{ letters }

We enjoy mail—who doesn't?—and appreciate your correspondence. Please send us letters. And photos, good golly photos. We can't ask harder. Letters to The New Yinzer should be sent electronically to letters@newyinzer.com or physically through the USPS to: The New Yinzer, 5622 Woodmont Street, Pittsburgh, Pennsylvania 15217-1245

From: Jill Berardi
Subject: greetings from the Red Cross
Date: Thu, 21 Feb 2002

Hi! I just read about your new magazine in the Pittsburgh Business Times and it sounds so exciting. I think a big part of "defining Pittsburgh's culture" is found in volunteerism, since we have one of the largest numbers of non-profit organizations in the country. I wanted to introduce myself and let you know that I can give you plenty of incredible stories of yinzers who volunteer for the Red Cross - who have saved someone's life after taking a CPR class - and ordinary people doing acts of extraordinary good. There are many angles you can take that would fit the mission of your magazine. If you're interested, please contact me. And best wishes for your new adventure.

Jill Berardi
Director of Marketing and Communications
American Red Cross of Southwestern Pennsylvania


From: Rehan Nasir
Date: Thu, 28 Feb 2002

Dear New Yinzer,

A guy who I work with was talking to his insurance agent yesterday. I think he was talking about renter's insurance, since he has to move into the area and is considering an apartment. He spent a good bit of the day on the phone with the agent. I guess what he was talking about is related to work somehow - the company is here and he needs to be near it. But if you think about it, everything could be related to work. I mean, if you're paying your cell phone bill online, it's probably with money you made working. And if your boss calls you at 2 a.m. for an emergency, it'll probably be on the cell phone. So now I don't feel so bad about taking care of my personal life online during the work day.

Off to pay another credit card bill,

Rehan Nasir


From: Martha Riecks
Date: Mon, 4 Mar 2002

I was so pleased to see the review for Go Down Fighting, Come Up Smiling. Jay did a great job of reviewing this CD, andI loved how he was able to tie in all the great info about the Mr.Roboto Project and The Big Idea while keeping it a CD Review.

Go Down Fighting, Come Up Smiling. What a phrase, and it encompasses the success and sustainability of Roboto, and the potential of The Big Idea, which is just that: The Big Idea, and to me, illustrations the potential of Pittsburgh.

Just being in town the weekend this CD was released was such a positive experience, listening to Q's (Mike Roth's) pleasant surprise at how many were sold just that first night, reading through the booklet and thinking about how far things have come in the community, and the city, in just a few short years.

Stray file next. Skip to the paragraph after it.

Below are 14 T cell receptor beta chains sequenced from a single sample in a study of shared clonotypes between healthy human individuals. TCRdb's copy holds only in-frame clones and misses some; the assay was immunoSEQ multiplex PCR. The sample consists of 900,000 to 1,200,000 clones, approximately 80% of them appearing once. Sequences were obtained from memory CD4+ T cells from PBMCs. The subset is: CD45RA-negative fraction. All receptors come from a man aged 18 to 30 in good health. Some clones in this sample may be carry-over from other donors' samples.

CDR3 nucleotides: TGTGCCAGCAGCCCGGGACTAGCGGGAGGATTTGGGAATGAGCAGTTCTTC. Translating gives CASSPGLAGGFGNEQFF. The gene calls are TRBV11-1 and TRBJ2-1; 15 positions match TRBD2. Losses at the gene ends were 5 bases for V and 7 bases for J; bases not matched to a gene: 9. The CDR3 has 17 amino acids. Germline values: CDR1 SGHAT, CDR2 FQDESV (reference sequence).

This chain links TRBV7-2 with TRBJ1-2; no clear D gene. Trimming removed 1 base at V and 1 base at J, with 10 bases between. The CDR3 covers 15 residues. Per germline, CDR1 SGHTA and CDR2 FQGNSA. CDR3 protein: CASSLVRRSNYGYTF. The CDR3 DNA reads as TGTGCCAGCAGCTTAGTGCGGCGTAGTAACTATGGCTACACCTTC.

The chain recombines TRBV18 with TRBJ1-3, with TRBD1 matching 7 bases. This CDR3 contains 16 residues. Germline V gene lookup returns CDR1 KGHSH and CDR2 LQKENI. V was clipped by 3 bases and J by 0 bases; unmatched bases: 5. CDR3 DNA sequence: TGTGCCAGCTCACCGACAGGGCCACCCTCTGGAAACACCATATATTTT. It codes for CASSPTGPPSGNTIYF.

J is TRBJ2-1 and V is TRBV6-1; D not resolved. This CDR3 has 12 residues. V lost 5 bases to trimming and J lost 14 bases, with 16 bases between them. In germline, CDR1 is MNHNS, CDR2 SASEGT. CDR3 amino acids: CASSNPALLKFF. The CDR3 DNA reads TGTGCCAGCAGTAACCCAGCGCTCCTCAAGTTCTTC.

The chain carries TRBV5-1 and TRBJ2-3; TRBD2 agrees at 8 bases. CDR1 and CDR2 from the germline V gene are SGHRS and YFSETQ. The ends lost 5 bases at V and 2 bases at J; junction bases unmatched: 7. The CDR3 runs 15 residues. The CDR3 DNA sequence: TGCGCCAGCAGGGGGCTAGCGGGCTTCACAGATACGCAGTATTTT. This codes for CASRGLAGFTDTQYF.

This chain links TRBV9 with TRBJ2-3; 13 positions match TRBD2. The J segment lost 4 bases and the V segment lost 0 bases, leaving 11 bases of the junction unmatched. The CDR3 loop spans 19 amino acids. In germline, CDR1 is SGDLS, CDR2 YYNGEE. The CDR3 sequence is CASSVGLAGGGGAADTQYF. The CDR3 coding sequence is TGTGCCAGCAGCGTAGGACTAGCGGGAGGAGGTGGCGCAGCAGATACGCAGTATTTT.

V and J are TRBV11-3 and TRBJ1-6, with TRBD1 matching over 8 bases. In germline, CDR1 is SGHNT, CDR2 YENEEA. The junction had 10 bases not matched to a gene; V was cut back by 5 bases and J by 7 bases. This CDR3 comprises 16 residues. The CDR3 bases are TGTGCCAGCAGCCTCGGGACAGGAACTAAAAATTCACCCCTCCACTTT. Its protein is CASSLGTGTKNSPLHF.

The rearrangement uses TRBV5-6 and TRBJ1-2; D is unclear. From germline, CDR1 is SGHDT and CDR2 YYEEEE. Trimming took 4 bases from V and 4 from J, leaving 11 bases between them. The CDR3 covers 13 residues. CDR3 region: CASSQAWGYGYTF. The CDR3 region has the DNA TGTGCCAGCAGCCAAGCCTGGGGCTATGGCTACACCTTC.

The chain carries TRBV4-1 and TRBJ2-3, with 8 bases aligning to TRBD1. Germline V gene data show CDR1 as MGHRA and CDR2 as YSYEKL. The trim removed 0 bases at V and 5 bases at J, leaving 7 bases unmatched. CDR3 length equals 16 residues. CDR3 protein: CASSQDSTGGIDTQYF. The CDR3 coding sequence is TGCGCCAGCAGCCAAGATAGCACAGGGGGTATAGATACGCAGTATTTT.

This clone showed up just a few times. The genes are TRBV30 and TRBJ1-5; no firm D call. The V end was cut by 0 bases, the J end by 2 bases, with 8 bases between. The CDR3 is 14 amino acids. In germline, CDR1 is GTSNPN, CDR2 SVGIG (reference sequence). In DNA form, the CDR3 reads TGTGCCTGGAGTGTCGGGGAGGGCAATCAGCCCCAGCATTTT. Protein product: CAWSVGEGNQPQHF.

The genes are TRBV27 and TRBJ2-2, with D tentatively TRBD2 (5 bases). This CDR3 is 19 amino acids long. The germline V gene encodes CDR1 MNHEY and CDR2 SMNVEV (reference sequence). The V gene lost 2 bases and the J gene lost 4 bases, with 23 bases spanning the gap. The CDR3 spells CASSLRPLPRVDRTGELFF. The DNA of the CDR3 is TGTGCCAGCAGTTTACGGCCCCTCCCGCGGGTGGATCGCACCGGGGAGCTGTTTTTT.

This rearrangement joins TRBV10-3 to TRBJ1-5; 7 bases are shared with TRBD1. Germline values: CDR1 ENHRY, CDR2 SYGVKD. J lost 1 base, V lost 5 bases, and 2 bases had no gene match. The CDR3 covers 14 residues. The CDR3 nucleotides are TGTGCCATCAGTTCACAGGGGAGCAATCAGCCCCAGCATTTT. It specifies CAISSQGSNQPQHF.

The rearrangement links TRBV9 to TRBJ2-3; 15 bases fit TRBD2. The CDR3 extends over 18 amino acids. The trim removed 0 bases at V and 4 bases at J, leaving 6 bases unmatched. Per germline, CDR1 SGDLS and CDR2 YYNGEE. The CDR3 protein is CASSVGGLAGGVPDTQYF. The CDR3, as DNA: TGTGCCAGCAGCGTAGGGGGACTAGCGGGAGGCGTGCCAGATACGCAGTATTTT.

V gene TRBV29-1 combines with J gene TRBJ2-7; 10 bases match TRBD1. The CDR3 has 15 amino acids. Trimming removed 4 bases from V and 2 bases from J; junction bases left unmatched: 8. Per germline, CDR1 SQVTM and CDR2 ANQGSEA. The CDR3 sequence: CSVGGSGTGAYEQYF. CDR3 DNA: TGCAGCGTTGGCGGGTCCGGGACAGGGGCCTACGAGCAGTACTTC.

It's more than enough to have me reasserting the plan to come back to town, discussing with my friends how we can make the city ours, how there is the potential to continue preventing city planners from turning the city into a generic suburbia (seen once with those hideous Downtown plans, but determined to once again rear their ugly heads) and that young adult residents care about more than sports teams. Discussions like these can be held about any place, but in the 'Burgh, positive results almost seem possible.

Being away from town for the past few years certainly has me waxing a bit idealistic about it, I know, but I'm really appreciating somethings. There's just something about Pittsburgh, that makes me thinkthis is the place. The place for the revolution, the good one, where we can make things our own. I think a lot has to do with the size of the town; big but not too big, a small city but not too small. Perhaps it's because so many people seem to have written the 'Burgh off for dead long-ago, back with the steel mill busts. Perhaps it's just that weird quirk, that because of that bust, in the city you're young or old, and so we stick together, without even knowing it. And that's not even counting the day-to-day perks of life, like the crumbling staircases, tunnels at night, the 67H outbound at rush hour (pre-blvd construction, of course) or the city's love affair with fireworks displays.

Anyway, best of job in expressing these ideas, and more, in your nifty magazine. Keep up the grand work, for it is surely part of the plan.

Martha Riecks
Bowling Green, Ohio

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